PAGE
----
Sunday, March 16, 2014

Pivot by L.C. Barlow

Here's a list of five (5) things about this book that'll turn some folks off:

1) It's written in first person. (I'm not sure why this is such a turn-off for a lot of folks, but it is.)
2) The action flips back and forth in time throughout the narrative.
3) The narrator/protagonist commits numerous horrendous acts.
4) This book is filled with intimate accounts of extreme violence (some involving animals and children).
5) You will find some typos in this book. (More on this later.)

If you like literary horror, and none of the above 'issues' are deal-breakers for you, then I'd highly recommend picking this book up.

I found this immediately engaging. The writing is so smooth. It's idiosyncratic, too, but it did not in any way come off as cutesy or forced. It all seemed quite natural, in fact. And that's a hard thing to accomplish.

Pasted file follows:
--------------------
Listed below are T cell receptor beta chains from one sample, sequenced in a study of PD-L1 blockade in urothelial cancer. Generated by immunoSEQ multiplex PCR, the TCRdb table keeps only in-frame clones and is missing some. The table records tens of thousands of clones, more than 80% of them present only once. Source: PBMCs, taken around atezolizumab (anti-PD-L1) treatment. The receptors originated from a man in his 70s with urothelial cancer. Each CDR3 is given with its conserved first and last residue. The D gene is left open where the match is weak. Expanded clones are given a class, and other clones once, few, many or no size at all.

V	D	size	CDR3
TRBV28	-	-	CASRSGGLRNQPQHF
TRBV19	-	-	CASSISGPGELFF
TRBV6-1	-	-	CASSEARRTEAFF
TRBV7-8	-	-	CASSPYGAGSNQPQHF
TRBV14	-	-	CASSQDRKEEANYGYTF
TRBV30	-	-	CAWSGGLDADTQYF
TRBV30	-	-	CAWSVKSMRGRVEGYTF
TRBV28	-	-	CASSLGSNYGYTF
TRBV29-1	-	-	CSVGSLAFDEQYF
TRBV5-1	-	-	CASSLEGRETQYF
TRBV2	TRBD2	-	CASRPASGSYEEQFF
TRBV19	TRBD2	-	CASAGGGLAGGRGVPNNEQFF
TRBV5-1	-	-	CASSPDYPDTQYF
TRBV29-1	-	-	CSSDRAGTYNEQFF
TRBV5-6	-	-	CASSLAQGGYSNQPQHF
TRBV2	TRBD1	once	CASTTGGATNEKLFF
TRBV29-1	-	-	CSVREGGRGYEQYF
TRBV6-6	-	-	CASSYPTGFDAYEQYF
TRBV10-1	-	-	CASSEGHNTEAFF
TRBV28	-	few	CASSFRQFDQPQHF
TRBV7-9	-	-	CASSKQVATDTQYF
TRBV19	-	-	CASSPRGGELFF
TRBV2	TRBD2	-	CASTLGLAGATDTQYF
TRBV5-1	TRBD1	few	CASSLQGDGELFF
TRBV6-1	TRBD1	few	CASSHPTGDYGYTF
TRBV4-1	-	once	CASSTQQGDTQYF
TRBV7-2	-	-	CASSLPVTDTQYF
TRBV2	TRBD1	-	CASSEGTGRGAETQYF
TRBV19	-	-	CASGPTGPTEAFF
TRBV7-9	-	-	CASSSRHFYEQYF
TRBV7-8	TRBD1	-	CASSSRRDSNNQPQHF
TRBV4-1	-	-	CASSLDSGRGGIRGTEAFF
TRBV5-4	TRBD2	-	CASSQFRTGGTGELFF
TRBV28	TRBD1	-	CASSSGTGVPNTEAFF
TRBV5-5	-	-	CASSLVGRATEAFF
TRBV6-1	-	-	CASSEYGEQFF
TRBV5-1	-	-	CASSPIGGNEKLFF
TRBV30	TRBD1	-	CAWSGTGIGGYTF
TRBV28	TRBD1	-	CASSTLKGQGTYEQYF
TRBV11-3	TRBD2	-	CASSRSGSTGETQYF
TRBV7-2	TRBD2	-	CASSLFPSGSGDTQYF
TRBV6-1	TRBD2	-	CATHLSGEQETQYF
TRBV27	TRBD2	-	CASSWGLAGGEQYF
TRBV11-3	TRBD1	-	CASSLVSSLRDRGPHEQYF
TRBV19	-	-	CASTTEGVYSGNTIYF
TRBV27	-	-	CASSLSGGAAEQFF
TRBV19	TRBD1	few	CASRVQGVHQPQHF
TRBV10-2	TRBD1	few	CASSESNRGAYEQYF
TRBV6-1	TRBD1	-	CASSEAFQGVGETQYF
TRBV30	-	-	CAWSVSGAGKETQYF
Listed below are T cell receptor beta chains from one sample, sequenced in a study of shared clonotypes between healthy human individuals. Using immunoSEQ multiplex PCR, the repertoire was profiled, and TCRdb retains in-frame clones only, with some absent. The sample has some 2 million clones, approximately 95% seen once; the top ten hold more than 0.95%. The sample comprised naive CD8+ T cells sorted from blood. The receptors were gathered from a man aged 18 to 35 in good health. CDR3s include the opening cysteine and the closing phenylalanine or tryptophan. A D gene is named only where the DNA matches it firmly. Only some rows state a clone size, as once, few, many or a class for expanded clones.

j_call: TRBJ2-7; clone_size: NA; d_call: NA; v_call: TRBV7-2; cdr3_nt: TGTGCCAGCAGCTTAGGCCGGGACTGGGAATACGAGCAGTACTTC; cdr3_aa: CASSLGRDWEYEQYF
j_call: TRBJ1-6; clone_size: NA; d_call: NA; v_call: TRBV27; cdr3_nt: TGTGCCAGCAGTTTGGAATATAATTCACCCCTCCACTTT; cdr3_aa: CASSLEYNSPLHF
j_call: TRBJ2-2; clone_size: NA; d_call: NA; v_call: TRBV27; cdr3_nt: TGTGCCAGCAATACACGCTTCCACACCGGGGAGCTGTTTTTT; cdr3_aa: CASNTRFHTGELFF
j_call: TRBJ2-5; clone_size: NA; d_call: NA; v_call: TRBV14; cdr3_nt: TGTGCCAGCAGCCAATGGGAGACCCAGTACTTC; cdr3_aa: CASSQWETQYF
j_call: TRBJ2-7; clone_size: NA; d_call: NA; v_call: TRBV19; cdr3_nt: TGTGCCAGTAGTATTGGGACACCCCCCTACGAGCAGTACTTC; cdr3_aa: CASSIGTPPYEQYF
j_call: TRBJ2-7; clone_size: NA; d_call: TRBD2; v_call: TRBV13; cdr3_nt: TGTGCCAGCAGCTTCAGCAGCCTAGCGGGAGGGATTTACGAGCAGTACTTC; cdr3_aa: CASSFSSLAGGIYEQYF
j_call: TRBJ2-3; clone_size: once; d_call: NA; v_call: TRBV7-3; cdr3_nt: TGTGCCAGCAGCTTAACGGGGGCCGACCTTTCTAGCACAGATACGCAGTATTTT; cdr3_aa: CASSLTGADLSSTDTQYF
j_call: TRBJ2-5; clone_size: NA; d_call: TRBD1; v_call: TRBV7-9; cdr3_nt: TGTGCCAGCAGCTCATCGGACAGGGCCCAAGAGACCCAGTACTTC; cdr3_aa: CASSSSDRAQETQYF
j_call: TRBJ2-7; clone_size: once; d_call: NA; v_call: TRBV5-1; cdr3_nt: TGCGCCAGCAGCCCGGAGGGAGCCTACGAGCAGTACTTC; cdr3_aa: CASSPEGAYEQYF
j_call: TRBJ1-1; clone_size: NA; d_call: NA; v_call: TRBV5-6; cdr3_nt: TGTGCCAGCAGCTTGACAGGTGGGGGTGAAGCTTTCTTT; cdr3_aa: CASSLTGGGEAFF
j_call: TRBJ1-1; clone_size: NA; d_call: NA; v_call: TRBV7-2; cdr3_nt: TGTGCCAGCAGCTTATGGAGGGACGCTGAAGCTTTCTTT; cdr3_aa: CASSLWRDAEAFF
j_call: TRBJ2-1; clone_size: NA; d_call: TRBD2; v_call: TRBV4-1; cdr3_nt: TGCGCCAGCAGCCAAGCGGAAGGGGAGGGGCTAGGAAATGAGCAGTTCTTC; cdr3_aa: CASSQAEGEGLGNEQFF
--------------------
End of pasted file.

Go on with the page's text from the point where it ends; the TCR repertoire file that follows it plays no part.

At the risk of going overboard on the praise here, I'd say that I was reminded of both Murakami and LaValle while I was reading this thing. Now, I'm not saying that Barlow is the equal of either of these writers, nor am I saying that she's actively trying to emulate either of them. I'm just saying that there was some ineffable quality about the writing that's common among them. Hell, I don't know what it is, but I like it when I read it.

But what about those typos? Yes, there are typos. Not a ton of typos. But they are there. The book needed another round of proofreading. This is true. And the book overall is far from perfect. There is a glaring flaw late in the book that I found maddening, wherein a scene recounted earlier is told again, nearly word for word. I understood why the scene was revisited. It was important to do so, but it could have been condensed, should have been condensed, and wasn't.

Yes, yes, this book has some flaws, but, as with so many beautiful things in life, it's very easy to look past them.

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